Earlier this summer, we reported on the government’s initial two-month extension on the ban of all eviction proceedings in England and Wales until August 23.
This was aimed at giving struggling tenants, who may be facing financial difficulties in the light of the coronavirus pandemic, additional breathing space, and meant no one would be in imminent danger of losing their home. The move extended the ban on evictions from June 25 to August 23, following the original announcement made back in March.
So courts had been set to hear cases again this week, at the end of the five-month pause. However, on Friday, the evictions ban was further lengthened until September 20, taking the total duration of the pause to six months.
The announcement followed fears that thousands of tenants could be made homeless if evictions were to resume.
More notice of eviction
At the same time, from now until late March, tenants will also be entitled to six months’ warning if their landlord does plan to evict them, except in cases of extreme anti-social behaviour or domestic violence. (Previously, notice of evictions has tended to be a couple of months.) This was aimed at avoiding a raft of wintertime evictions.
Housing secretary Robert Jenrick has insisted that, as the effects of coronavirus continue to be felt across the UK, he was ‘supporting renters over the winter’ with this announcement. He added that, once the ban on evictions was ended, cases involving rent which had not been paid for more than a year would be among those to be heard first. (Courts are now due to resume on September 20.)
The latest extension gives courts more time to prepare for when the ban is eventually lifted.
Already, in mid-July, Lord Chancellor Robert Buckland had announced sites for 10 ‘Nightingale’ courts across England and Wales, set up at speed to tackle the effects of the virus on the UK’s justice system, including dealing with a backlog of evictions proceedings.
On July 22, Chris Pincher MP, a housing minister, described an end to the moratorium on possession proceedings as ‘an important step towards normal life being resumed’, and giving both landlords and tenants access to justice.
Reaction to the extension
Meanwhile some politicians have expressed concern over what they called a programme of ‘rolling’ extensions. Equally, the terms under which the ban will finally be removed remain unclear.
But the move has been welcomed by housing charity Shelter, who said it was ‘right’ for the government not to remove the ban and expose renters to the risk of homelessness during a pandemic. It called on the government to put more safeguards in place for renters.
Inevitably, on the other side of the coin, organisations such as the National Residential Landlords Association have concerns of their own, stressing that landlords have now been left powerless to deal with issues such as anti-social behaviour or non-payment of rent.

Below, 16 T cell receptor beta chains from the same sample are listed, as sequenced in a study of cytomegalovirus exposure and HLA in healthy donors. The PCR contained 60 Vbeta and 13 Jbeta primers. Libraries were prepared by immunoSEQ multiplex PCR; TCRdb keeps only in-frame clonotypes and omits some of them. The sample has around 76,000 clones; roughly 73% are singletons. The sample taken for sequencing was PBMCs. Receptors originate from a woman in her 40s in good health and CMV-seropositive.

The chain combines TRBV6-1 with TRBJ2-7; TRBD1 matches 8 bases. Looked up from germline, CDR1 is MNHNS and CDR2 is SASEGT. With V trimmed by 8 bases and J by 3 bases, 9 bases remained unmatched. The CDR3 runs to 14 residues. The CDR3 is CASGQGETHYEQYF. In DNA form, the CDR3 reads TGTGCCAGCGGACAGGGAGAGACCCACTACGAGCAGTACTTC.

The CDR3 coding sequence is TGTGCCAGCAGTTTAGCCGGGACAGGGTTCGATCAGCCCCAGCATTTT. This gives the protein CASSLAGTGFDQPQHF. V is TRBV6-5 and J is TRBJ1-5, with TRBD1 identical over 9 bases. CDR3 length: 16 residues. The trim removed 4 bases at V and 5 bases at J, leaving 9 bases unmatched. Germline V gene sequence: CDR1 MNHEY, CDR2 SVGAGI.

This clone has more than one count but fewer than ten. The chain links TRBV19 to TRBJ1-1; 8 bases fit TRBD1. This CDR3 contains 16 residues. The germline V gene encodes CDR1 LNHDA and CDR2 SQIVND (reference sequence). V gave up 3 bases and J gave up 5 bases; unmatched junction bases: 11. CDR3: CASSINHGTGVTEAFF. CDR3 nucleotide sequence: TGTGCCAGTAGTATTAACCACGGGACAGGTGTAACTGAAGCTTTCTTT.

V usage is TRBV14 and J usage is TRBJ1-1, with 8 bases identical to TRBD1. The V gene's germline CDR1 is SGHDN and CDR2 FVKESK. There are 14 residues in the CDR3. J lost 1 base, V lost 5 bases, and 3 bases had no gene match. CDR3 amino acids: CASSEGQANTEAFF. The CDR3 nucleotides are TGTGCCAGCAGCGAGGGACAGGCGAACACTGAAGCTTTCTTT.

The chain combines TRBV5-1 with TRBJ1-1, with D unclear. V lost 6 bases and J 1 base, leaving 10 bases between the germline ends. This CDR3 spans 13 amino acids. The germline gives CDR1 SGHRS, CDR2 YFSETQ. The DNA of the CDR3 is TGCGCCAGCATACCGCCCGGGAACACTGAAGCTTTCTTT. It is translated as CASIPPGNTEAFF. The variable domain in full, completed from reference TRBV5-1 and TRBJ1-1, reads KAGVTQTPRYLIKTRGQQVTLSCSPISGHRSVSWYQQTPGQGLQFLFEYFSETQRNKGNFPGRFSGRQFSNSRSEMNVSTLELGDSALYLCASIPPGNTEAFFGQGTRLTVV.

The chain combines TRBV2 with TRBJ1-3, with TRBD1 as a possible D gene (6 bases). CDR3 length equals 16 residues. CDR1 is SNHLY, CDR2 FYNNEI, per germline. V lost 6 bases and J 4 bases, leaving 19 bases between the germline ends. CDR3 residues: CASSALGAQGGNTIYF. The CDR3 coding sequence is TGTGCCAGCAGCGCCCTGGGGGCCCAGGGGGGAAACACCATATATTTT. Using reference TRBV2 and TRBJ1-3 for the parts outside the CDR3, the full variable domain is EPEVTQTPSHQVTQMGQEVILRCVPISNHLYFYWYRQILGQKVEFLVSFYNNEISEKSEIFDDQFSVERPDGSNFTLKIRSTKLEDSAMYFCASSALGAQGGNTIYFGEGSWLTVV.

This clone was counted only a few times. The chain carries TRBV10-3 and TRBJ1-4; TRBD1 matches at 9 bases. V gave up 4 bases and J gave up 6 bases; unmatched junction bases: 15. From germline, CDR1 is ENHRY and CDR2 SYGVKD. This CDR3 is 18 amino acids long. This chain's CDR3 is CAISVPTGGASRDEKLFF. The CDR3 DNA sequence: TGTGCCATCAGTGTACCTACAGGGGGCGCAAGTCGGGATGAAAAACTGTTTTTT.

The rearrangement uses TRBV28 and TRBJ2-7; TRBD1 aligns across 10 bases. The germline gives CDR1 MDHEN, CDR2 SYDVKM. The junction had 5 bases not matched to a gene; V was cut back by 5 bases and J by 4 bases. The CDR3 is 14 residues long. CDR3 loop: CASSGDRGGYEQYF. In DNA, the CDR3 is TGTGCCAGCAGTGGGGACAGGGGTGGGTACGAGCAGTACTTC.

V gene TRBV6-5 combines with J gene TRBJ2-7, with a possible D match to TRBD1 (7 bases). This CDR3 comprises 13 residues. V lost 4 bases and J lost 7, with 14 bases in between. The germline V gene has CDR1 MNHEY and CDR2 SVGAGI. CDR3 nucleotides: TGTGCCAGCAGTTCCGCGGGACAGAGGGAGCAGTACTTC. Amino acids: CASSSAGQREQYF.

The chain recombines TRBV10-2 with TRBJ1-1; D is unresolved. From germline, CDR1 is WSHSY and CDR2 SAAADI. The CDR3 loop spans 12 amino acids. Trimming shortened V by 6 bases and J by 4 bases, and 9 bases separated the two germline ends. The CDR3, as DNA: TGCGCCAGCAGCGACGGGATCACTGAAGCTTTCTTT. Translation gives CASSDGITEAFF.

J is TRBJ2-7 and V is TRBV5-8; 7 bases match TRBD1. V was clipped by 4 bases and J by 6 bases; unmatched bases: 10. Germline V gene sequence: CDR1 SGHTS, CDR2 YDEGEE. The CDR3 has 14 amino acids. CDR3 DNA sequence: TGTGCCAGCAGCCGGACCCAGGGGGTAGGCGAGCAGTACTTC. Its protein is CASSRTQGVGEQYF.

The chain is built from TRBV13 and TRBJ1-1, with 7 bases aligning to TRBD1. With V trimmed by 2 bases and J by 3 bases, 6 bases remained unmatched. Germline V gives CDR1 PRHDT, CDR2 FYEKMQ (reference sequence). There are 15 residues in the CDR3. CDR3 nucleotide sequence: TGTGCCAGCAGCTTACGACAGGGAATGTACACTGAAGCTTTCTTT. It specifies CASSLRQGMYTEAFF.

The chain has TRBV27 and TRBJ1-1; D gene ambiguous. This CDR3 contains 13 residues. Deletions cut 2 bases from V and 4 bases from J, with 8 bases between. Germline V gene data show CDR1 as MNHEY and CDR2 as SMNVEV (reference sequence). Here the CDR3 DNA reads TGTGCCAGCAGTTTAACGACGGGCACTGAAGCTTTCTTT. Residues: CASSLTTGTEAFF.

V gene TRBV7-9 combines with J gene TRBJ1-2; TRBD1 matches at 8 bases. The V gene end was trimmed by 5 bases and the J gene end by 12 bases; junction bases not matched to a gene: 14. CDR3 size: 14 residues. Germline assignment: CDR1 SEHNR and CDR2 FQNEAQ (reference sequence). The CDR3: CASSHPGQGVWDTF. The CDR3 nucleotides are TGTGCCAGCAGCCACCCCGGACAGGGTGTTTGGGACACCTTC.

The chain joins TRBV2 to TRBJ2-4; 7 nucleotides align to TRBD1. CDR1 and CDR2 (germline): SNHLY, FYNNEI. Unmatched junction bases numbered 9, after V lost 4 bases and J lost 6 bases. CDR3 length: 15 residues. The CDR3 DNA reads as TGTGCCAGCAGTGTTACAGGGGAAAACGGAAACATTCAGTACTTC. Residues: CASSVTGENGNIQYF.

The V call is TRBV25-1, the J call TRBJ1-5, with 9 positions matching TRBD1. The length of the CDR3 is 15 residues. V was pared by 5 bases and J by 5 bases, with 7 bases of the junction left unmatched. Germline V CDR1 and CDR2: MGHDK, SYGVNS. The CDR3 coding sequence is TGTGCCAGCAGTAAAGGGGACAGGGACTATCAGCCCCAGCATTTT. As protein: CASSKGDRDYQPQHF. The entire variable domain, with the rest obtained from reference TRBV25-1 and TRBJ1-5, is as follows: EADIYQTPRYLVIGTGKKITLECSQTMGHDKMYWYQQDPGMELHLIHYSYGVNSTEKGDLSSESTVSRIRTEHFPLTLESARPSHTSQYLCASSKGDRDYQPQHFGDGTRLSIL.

Chief executive of the association Ben Beadle told journalists: “There must now be a plan to support households to pay their bills and compensate landlords for lost income.”
Some larger private landlords have confirmed that, in any event, they had no plans for mass evictions. Meanwhile, some are suggesting a fund should be set up to help those who have fallen into rent arrears.
Finally, Labour leader Sir Keir Starmer has claimed that the announcement simply ‘gave tenants a few more weeks to pack their bags’.
Our view at Oakfield
Neil Newstead, our chief executive, says:
“At Oakfield Estate Agents, we broadly welcome this move, which makes it harder for tenants to lose their homes, something no one wants to see, especially at a time like this.
“We work closely with both landlords and tenants, so that tenants have security while at the same time landlords’ interests are protected. And we’d urge anyone experiencing financial difficulties to communicate with us promptly above all, so that we’re aware of any potential problems and can discuss the issues involved and come up with a solution together.
“Meanwhile, for landlords, our teams in Bexhill, Eastbourne and Hastings are committed to ensuring the experience with us is a positive one. What’s more, our accounts team works closely with our landlords and tenants to make sure renters pay on time. Equally, now we’ve been able to resume our usual programme of inspections, we make sure tenants are keeping the property to the expected standard. Equally, the fees we charge landlords are thoroughly transparent from the outset.“
Finally, as we’ve already seen this year, in lockdown and as it eases, the rental sector is currently extremely busy as people look at renting as a valuable housing solution during these unprecedented times.
If you have a property to let out in one of our areas, or are looking to move here or change where you’re currently renting, make us at Oakfield your first port of call. Get the ball rolling by dropping us an email today.